But how did you get here??

Last week I mentioned cruising aboard the little cuddy-cabin my husband and owned back in our twenties. And as I said, we had many good times aboard that boat. But there’s one in particular we still laugh about – our arrival at Block Island. It was right after that two-day stop-over in Mystic, and wanting to squeeze in as much time as possible on the island, we departed the Seaport before dawn had  begun to tint the horizon. We had our course plotted, the engine was running perfectly, and off we ventured into the darkness.

The passage went smoothly, with nothing but miles of wide, flat rollers while the engine hummed and the blackness gradually gave way to a murky fog-bound grey. We stayed on course, and right on schedule, we reached the red bell buoy marking the entrance to the Great Salt Pond. We motored slowly through the crowded anchorage and made our way to Payne’s Dock, where we had a slip waiting at the floating dock with the thirty foot and under crowd. It was still early; the sun was starting to burn away the gloom, people were just beginning to stir, and the fellow on the 28’ flybridge Carver we were docking beside paused from his mug of steaming coffee to give us a hand tying up. And then he asked the strangest question.

“How did you get here?”

Huh? I looked to my husband, he looked to me, and we both looked to the boat we’d docked only moments before. The answer seemed fairly self-evident. But maybe not. Carver asked a second time, as though we hadn’t understood the question. In reply, I pointed to the boat we were standing in.

But that, it seems, wasn’t the answer he was looking for, so this time he rephrased his question. “But the ferries aren’t running yet. How did you get here?”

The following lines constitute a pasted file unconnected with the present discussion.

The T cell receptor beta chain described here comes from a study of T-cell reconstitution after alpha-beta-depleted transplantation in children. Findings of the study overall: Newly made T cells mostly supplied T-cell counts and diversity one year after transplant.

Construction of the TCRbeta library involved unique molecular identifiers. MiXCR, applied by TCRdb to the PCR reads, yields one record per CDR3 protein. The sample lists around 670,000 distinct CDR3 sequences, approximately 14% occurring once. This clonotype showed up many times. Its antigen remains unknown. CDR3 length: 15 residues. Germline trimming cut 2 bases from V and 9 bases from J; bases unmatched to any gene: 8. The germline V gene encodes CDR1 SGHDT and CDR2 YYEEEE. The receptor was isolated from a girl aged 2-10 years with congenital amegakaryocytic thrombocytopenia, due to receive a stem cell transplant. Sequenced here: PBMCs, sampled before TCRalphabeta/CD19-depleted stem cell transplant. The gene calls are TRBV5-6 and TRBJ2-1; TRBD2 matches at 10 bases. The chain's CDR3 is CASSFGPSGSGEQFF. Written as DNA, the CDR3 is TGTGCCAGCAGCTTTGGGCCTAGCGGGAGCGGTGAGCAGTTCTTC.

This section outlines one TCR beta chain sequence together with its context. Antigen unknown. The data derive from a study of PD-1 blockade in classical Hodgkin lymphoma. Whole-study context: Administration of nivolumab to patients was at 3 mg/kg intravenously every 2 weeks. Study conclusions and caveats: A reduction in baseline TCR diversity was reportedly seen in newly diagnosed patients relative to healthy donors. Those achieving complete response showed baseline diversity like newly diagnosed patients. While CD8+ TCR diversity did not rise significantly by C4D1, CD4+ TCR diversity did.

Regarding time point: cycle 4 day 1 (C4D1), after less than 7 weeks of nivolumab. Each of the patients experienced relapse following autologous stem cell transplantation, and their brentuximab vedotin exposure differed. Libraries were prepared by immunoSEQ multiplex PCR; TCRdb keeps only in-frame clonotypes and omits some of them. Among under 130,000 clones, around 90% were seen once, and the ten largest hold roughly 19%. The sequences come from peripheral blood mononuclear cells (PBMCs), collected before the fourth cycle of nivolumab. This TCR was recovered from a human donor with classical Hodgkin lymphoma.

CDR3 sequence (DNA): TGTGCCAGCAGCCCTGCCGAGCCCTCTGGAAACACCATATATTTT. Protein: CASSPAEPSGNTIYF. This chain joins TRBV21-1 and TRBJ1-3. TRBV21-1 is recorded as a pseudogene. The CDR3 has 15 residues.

Am I missing something here? My husband and I look at each other, perplexed, and this time I state the obvious: “We came by boat.”

Still Carver looked as baffled as us, and finally he elaborated enough to explain his confusion and clear up ours. He said, “But the ferry isn’t running this early. How did you find the island?”

Ahhh! That’s what he meant. I pointed to the compass and my husband held up the chart.

“Oh,” Carver replied. “You know how to use those? We just follow the ferry.”

And sure enough, later that day as we hiked around the island and saw the ferry arriving, it was trailed by a small flotilla of boats, much like a duck with ducklings. Apparently, our friend from the docks wasn’t the only one who used that method of navigation. And while it may have been a reliable way to get from point A to point B in those pre-GPS days, personally, I’d rather plot my own course to explore new and unfamiliar waters, rather than follow in someone else’s wake.

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